From Greece to the UK, false histories are a key part of the far right’s rise
By: Andrew Marks
Date: 24 August 2018
“Art is not what you see, but what you make others see” – Edgar Degas
Today’s society owes more than a small part to how we have seen others and ourselves in history. In particular, and something that is highly relevant to Global Justice Now’s work, the historical misrepresentations of groups within culture have held huge significance in the rise of the far-right within the UK and across Europe.
I was recently on a trip to Athens where I was made aware of the reality of Greece’s turbulent relationship with the far-right; notably, the presence of the country’s ultranationalist third party ‘Golden Dawn’. As a political party, Golden Dawn promotes racist agendas and is often labelled as neo-Nazi in its violent anti-Semitism and homophobia. The party’s glorification of the Nazis in the 1980s is well documented and, despite attempts to make the party a little more politically palatable in recent years, comments made by the party’s spokespersonand MP Ilias Kasidiaris in 2011 continue to locate it in the lineage of 20th century fascism:
“What would the future of Europe and the whole modern world be like if World War II hadn’t stopped the renewing route of National Socialism [the Nazis]? Certainly fundamental values which mainly derive from ancient Greek culture, would be dominant in every state and would define the fate of peoples. Romanticism as a spiritual movement and classicism would prevail against the decadent subculture that corroded the white man”.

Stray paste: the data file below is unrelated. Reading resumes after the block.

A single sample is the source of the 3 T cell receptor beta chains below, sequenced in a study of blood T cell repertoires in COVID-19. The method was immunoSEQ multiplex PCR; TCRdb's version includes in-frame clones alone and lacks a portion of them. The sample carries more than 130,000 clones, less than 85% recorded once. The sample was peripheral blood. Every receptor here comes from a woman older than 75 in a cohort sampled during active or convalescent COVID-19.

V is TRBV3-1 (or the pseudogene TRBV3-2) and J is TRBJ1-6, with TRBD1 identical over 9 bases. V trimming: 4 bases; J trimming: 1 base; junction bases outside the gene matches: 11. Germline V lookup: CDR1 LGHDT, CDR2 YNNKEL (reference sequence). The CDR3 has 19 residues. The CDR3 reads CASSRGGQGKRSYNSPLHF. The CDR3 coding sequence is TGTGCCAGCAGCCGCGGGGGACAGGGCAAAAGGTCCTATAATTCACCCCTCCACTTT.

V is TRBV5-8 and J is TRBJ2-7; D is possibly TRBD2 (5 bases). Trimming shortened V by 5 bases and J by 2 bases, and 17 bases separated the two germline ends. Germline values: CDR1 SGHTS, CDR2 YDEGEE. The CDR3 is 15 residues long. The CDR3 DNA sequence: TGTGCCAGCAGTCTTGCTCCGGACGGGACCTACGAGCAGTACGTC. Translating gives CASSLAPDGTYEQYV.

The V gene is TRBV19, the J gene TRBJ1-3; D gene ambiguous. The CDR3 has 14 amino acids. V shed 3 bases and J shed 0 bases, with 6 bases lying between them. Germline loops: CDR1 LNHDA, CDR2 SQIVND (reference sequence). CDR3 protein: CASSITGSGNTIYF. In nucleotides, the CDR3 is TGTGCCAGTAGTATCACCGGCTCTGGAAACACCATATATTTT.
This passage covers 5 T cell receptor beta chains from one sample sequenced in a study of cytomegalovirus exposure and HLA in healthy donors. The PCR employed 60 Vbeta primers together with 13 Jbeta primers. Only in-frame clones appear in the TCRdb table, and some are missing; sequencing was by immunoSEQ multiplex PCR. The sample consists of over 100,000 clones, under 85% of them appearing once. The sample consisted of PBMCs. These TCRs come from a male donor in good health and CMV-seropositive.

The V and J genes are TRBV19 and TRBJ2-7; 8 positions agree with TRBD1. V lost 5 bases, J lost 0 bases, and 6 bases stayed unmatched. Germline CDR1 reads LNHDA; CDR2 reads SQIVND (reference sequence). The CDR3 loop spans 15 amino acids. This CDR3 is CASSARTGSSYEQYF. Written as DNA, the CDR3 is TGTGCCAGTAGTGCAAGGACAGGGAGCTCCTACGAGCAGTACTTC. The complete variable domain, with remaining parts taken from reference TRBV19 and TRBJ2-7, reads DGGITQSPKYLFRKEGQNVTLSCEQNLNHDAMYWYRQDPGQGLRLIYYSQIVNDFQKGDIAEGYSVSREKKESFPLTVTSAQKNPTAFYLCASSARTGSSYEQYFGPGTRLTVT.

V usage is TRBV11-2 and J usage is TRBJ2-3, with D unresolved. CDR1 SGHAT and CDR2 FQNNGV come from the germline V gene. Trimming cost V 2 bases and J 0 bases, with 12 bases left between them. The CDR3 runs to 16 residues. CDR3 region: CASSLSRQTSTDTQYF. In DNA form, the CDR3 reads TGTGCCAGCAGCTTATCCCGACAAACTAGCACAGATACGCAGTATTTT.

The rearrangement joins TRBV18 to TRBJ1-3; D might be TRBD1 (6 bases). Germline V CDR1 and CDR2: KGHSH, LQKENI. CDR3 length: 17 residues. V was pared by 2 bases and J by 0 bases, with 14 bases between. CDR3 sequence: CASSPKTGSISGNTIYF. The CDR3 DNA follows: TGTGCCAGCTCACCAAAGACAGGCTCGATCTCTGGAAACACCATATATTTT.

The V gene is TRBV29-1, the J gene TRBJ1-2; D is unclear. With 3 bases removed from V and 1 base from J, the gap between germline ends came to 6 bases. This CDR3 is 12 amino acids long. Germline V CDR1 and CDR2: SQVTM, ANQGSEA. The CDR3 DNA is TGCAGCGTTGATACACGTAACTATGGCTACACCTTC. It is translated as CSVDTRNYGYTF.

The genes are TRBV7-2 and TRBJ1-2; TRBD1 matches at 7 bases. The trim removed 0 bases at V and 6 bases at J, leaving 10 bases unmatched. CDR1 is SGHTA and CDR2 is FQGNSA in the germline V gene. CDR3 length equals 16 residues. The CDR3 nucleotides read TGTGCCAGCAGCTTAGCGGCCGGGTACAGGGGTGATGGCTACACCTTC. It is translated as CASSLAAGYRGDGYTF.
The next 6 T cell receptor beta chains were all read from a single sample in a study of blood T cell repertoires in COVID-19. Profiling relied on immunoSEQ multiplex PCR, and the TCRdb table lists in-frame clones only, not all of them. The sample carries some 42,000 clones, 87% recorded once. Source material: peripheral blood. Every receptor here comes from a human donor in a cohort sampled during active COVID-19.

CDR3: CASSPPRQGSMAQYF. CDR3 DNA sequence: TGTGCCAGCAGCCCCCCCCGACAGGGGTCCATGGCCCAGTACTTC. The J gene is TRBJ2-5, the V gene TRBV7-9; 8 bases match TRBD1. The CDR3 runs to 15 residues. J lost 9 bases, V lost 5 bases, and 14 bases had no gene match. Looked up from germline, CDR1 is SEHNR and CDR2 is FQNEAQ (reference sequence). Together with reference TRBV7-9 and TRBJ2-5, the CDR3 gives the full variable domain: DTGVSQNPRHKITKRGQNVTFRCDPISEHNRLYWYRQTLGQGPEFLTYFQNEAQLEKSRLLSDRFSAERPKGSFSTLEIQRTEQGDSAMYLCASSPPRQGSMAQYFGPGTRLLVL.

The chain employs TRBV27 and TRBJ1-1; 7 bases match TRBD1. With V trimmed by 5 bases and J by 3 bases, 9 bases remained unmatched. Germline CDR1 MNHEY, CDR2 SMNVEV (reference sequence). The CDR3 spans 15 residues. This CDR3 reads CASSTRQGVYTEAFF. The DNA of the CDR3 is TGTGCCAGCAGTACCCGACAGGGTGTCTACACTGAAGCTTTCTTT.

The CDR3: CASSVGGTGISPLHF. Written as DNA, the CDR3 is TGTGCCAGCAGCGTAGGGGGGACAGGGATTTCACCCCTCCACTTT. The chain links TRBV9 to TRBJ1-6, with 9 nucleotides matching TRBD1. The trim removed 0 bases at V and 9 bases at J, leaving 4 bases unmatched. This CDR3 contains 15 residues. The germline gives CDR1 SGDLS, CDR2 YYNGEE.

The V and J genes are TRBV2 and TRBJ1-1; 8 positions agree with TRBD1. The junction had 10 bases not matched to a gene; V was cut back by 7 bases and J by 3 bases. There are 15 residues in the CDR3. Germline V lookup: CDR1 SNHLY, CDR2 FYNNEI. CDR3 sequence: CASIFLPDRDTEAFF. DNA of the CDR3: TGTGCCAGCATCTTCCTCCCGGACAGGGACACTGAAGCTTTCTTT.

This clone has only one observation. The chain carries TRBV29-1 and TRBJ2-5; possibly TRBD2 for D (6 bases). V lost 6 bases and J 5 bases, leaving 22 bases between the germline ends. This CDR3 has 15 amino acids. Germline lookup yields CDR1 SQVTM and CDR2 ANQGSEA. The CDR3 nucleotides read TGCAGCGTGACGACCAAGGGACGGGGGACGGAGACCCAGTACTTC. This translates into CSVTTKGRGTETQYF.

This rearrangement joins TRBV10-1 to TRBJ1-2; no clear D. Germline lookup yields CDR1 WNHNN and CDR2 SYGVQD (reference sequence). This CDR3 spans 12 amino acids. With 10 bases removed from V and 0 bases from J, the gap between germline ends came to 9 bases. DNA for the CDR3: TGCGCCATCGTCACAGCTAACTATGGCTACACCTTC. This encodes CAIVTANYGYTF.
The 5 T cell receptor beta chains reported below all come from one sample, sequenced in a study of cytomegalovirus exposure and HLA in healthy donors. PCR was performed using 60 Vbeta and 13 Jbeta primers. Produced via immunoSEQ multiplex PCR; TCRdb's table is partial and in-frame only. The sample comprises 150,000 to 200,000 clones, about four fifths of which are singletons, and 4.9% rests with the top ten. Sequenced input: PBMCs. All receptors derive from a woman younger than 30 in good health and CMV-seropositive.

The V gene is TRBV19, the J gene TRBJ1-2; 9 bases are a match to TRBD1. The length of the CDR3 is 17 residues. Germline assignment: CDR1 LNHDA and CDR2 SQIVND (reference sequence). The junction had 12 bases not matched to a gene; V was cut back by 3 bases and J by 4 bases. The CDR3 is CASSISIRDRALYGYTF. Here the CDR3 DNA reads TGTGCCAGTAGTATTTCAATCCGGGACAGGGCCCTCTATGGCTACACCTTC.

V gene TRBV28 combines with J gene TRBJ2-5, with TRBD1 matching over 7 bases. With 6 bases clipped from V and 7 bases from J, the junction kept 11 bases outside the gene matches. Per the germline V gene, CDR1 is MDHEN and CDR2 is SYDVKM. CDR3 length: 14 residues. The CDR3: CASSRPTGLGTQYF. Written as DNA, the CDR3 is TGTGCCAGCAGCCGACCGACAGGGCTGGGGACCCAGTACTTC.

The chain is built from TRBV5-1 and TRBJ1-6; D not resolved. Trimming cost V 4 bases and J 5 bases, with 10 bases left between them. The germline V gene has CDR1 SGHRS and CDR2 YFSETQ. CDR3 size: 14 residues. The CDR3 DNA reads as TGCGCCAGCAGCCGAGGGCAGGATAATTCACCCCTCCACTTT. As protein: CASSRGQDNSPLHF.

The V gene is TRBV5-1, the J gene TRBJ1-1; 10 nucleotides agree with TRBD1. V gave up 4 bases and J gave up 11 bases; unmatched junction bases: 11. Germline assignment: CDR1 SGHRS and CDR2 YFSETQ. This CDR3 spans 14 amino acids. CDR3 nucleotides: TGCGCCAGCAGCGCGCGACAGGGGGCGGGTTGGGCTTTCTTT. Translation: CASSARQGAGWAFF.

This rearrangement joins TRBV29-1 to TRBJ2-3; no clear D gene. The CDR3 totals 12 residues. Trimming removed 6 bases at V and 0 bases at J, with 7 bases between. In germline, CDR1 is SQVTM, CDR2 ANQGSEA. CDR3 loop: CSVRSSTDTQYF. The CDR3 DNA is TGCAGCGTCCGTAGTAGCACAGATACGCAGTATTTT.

What I find particularly striking about Kasidiaris’ speech is the discussion of values in conjunction with a historical legacy, particularly the cultural legacy of ancient Greece.
Kasidiaris’ vision of classical antiquity neglects to bring with it classical Greek slavery, ritualistic slaughter of animals, violent misogyny and other practices we now view as immoral. The classical Greek narrative that Golden Dawn relies on is an imagined story or an incomplete one at best. The architecture and visual culture that Golden Dawn associate themselves with – classical architecture, abundant use of laurel leaves in their branding, the Swastika-influenced classical meander which forms the party’s flag, etc, are appropriated, with the unwanted elements of its attached history removed. This includes most of the multiracial population that made up ancient Greece in the first place.
Additionally, the vehement homophobia of a party that glorifies ancient Greek culture at every opportunity is ever so slightly ironic. Nevertheless, what Golden Dawn relies upon in terms of forming a political and cultural identity is a consequence of the misrepresentation of antiquity – a cut and paste version of history.
Misrepresentation in the UK
The appropriation and misrepresentation of past visual cultures in order to legitimise social values is not unique in the Greek context. Imagined, mythologised histories are inevitably the place we all ‘ground’ ourselves. The moment where this becomes dangerous, as we see with Golden Dawn, is where a lack of education over the complexity of history and its many actors means that people share in an invented history that violently excludes those who were also a part of the real one.